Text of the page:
[1] There's something very odd going on in the fourth quarter of 2005: According to the Flow of Funds, dividend payments by nonfinancial firms dropped to essentially zero. The shortfall was made up in the preceding and following quarters. I suspect there must be some tax change involved. Does anybody (Bruce Wilder, maybe) have any idea what it is?

[2] John Smithin's Macroeconomic Policy and the Future of Capitalism is also very good on this; it's subtitle ("the revenge of the rentiers") gives a better flavor of the argument than the bland title.

Tuesday, October 4, 2011

This Is What Democracy Looks Like

I haven't Occupied Wall Street, have you?

The protests are great -- more anger, please! -- but I don't have any particular insight into them. And those of us without first-hand knowledge should probably defer to those who do. Except, I want to think critically about one common criticism of the protests: that they lack a clear statement of what they're about.

It's not clear how much this is really true. But still, one can say, isn't there something circular about the idea of "Occupy Wall Street"? It's not identified as a movement against bank bailouts or foreclosures, or for jobs or free elections or socialism. It's a movement to, well, occupy Wall Street -- a protest to hold a protest.

I think there's an important sense in which this is true. And in which it's always true -- in which, indeed, it's the whole point.

If you've ever been to one of these things, you know that the most successful chants are the self-referential ones, like "Whose streets/Our streets!" and "This is what democracy look like." (Or "We're here, we're queer" and "We shall not be moved.") Whatever the ostensible reason for the protest, the real content is always simply We Are Here.

This is most obvious, and most powerful, when the participants are people who are not supposed to be political agents or be seen in public at all: The early civil rights and gay rights protests, undocumented immigrants today. The message is, We exist. Think of the Memphis sanitation workers strike, with its signs reading, "I AM A MAN." But it also works if the "here" is a setting that is not supposed to be political. The flipside, as everyone knows, is that a protest of recognized citizens at a place and time designated by the authorities is politically meaningless.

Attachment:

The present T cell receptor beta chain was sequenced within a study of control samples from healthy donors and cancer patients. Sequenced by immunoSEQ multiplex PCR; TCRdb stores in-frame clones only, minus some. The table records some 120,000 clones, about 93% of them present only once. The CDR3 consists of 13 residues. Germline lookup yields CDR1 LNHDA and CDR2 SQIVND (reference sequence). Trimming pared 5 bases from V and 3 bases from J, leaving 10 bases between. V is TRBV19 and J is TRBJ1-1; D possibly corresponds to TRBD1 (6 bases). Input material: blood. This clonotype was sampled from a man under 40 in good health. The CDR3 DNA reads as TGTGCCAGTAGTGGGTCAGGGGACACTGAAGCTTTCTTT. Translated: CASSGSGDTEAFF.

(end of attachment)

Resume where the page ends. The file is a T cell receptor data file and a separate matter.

Most of us very seldom experience ourselves as political agents, in the sense of being active participants in the collective decision-making of our community. For better or worse, most of the time we delegate collective decision-making to specialists who represent us more or less faithfully, as the case may be. The only reason for protest -- for any kind of mass politics -- is that this system has broken down. The message of any protest is: There is a political subject, a We, that is not being represented. This, in the broadest possible way, is what the "99%" rhetoric is saying, and why it resonates. At some point, if a when movements like this are successful, some new more legitimate form of representation will be established, as people form new collective identities and new norms of collective action. But it's foolish to criticize an assertion of the failure of representation for not itself being an effective representative, with a specific set of demands and a strategy to carry them out.